Biden’s education secretary says there’s ‘no appetite’ for gun reform after Texas killings

Biden’s education secretary says there’s ‘no appetite’ for gun reform after Texas killings


Following a visit to the site of America’s latest school massacre, Education Secretary Miguel Cardona is demanding lawmakers take new action on guns.

Cardona left Uvalde, Texas, on Wednesday following stops at Robb Elementary and the funeral mass for Irma and Joe Garcia — a teacher who died in last week’s mass school shooting, and her spouse, who succumbed to a heart attack days after the killings. The secretary met with school officials and attended services for children who had been looking forward to summer break.

He saw a community in grief.

“If that’s not enough motivation for us to recognize that we need to include sensible legislation to provide more gun safety in this country, then we have a bigger problem,” Cardona said in an interview with POLITICO on Thursday. “If the murder of children is not enough for people to recognize that these conversations have to happen, then I’m very concerned.”

The secretary’s call arrived ahead of a planned prime-time address on firearms by President Joe Biden, while talks in Washington, D.C., over action to address gun violence seem destined to sputter and local school officials look ahead to the next threat. Yet as conservative politicians plan to avert new attacks with bolstered school security and mental health services, the Biden appointee made clear that he views guns as part of the problem.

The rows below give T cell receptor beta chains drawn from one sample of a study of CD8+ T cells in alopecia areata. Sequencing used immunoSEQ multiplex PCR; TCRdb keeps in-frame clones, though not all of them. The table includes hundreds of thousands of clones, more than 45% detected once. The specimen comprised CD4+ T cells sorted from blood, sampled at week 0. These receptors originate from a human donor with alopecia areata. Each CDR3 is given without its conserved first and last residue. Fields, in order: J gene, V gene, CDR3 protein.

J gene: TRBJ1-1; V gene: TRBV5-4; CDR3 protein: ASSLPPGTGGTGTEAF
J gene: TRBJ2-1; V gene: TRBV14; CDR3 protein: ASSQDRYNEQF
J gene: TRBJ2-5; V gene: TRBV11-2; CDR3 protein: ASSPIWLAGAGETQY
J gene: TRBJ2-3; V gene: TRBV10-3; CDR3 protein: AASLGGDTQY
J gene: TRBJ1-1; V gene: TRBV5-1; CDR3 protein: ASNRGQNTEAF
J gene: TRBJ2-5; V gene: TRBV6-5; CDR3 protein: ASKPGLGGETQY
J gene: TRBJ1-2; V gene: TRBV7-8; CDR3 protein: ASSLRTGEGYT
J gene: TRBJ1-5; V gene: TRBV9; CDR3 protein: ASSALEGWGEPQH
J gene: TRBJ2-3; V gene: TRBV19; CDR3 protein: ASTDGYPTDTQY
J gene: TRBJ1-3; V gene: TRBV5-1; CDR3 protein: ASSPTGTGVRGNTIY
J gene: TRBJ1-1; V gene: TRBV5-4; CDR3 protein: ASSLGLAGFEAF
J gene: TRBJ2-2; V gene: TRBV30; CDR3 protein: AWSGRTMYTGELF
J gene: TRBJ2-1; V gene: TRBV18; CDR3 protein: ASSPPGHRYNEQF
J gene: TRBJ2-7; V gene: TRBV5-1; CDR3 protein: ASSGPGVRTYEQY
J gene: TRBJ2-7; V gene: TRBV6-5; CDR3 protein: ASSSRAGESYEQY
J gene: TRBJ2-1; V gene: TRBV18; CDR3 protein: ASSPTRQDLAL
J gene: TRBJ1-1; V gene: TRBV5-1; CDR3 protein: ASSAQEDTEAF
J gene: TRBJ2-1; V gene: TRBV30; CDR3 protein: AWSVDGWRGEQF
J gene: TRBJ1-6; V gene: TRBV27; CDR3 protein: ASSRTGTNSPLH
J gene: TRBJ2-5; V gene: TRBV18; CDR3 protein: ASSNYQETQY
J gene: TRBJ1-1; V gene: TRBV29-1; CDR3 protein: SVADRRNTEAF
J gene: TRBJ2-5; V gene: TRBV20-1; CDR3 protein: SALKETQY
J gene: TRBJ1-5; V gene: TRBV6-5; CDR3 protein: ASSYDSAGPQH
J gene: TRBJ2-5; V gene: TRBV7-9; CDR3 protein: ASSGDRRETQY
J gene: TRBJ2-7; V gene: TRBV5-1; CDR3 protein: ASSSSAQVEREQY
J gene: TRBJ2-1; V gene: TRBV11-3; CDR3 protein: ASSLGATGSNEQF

“Schools have done a lot to become safer,” said Cardona, a former Connecticut principal who saw how campuses set up single points of entry and preliminary background checks for visitors, in addition to now-ubiquitous emergency drills and training for active shooters, after a gunman killed 20 children and six educators at Sandy Hook Elementary.

“What we’re not seeing much of is an urgency and an appetite to have conversations around topics that the majority of American people want: sensible legislation to help curb these risks, that help curb access to assault weapons that can take out 20 children in less than 10 minutes,” Cardona said. “There’s no appetite for that.”

Connecticut’s two Democratic senators are talking up a potential legislative deal on gun safety, even as they acknowledge bills as significant as restoring the long-lapsed “assault weapons” ban are already off the table in their chamber.

Meanwhile in Texas, Republican Gov. Greg Abbott has set out new orders for the state’s school security overseer and local districts to take on before the fall semester.

Abbott, in a letter to officials Wednesday, charged the Texas School Safety Center and Texas Education Agency with carrying out “random inspections” and “unannounced, random intruder detection audits” to find weak points on campuses.

All state school systems are further expected to review their threat assessment plans, schedule safety drills and assess “access control procedures” such as school entryways, visitor entryways and locked doors.

“Some want to point and say ‘we need to tighten up our schools,’ or ‘these are mental health issues’ and ignore that there are other things that have to happen,” Cardona said. “I think it’s very shortsighted to think that looking at one strategy alone is going to solve this.”

“You could have the most secure building,” the secretary added. “And the locks on the door are no match for an AR-15 in the hands of a kid who has bad intentions.”

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